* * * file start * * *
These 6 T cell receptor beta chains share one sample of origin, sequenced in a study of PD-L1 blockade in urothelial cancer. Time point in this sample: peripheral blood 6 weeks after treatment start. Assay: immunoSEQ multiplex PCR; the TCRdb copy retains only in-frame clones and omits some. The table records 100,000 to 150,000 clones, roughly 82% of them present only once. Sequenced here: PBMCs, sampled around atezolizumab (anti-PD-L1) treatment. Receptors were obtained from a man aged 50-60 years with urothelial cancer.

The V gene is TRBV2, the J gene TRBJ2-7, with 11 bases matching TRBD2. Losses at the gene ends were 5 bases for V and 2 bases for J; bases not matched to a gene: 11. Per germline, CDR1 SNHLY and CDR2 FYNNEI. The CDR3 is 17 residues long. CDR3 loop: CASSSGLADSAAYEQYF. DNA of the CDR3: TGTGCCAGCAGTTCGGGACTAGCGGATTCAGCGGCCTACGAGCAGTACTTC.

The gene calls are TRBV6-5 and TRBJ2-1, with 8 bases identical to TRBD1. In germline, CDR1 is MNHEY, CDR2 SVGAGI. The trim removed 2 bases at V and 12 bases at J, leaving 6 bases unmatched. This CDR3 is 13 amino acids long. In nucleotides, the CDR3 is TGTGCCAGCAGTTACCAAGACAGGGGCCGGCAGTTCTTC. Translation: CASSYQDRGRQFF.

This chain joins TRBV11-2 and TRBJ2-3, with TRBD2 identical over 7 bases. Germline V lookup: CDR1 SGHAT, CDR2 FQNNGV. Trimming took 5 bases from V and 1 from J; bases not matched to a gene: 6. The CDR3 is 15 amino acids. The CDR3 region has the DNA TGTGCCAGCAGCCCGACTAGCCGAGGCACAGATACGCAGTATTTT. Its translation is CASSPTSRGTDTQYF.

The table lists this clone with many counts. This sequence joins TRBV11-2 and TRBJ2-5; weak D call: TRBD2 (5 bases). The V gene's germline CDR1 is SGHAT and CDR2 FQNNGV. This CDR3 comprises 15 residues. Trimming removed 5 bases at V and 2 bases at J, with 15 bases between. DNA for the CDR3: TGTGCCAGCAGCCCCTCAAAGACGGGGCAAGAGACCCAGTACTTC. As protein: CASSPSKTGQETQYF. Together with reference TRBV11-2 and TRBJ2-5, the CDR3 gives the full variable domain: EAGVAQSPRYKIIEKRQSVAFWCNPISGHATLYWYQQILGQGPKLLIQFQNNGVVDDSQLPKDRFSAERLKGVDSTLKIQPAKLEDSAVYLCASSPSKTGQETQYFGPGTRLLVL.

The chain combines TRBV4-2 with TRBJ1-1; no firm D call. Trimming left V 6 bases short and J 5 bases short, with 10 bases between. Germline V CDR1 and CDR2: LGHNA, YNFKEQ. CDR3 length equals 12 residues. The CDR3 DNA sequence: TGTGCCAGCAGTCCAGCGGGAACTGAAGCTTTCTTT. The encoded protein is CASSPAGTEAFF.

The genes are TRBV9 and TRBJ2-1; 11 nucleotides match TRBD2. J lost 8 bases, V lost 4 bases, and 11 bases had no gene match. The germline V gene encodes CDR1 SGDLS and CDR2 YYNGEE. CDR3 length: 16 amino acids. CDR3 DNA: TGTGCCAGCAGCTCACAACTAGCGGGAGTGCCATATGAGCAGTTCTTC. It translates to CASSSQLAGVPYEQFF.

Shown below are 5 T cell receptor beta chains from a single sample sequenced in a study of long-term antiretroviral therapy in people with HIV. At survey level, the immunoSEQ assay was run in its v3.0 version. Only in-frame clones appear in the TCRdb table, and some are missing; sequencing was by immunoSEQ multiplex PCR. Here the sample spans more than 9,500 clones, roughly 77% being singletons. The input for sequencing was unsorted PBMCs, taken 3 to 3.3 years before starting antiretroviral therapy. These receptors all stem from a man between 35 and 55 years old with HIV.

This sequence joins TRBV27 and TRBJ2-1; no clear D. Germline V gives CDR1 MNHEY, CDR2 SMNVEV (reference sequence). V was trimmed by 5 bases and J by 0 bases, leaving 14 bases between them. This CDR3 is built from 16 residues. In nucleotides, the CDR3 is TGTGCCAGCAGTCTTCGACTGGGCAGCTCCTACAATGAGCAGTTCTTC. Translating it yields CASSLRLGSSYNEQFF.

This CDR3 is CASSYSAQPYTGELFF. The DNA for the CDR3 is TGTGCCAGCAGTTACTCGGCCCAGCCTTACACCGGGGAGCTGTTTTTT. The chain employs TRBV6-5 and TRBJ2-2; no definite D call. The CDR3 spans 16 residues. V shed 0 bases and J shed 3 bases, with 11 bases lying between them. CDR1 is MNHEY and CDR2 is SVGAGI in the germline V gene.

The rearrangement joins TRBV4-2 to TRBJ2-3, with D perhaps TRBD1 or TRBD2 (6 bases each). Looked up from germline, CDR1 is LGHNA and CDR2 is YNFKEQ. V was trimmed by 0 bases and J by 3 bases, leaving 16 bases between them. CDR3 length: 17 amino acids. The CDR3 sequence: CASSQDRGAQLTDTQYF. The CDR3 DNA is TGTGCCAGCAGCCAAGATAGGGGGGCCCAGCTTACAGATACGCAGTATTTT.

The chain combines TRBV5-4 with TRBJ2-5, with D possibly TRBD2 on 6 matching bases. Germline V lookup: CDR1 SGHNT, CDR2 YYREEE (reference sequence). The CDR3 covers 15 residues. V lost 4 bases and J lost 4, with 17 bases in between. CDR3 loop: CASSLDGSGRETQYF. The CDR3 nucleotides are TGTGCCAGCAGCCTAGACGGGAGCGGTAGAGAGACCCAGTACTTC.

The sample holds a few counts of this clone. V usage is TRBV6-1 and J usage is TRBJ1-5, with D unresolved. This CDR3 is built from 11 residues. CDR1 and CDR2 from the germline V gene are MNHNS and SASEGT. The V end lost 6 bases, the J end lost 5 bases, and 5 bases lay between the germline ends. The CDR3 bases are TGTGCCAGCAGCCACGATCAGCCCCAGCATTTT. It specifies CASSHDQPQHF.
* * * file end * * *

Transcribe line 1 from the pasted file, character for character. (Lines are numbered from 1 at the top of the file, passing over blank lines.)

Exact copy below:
These 6 T cell receptor beta chains share one sample of origin, sequenced in a study of PD-L1 blockade in urothelial cancer. Time point in this sample: peripheral blood 6 weeks after treatment start. Assay: immunoSEQ multiplex PCR; the TCRdb copy retains only in-frame clones and omits some. The table records 100,000 to 150,000 clones, roughly 82% of them present only once. Sequenced here: PBMCs, sampled around atezolizumab (anti-PD-L1) treatment. Receptors were obtained from a man aged 50-60 years with urothelial cancer.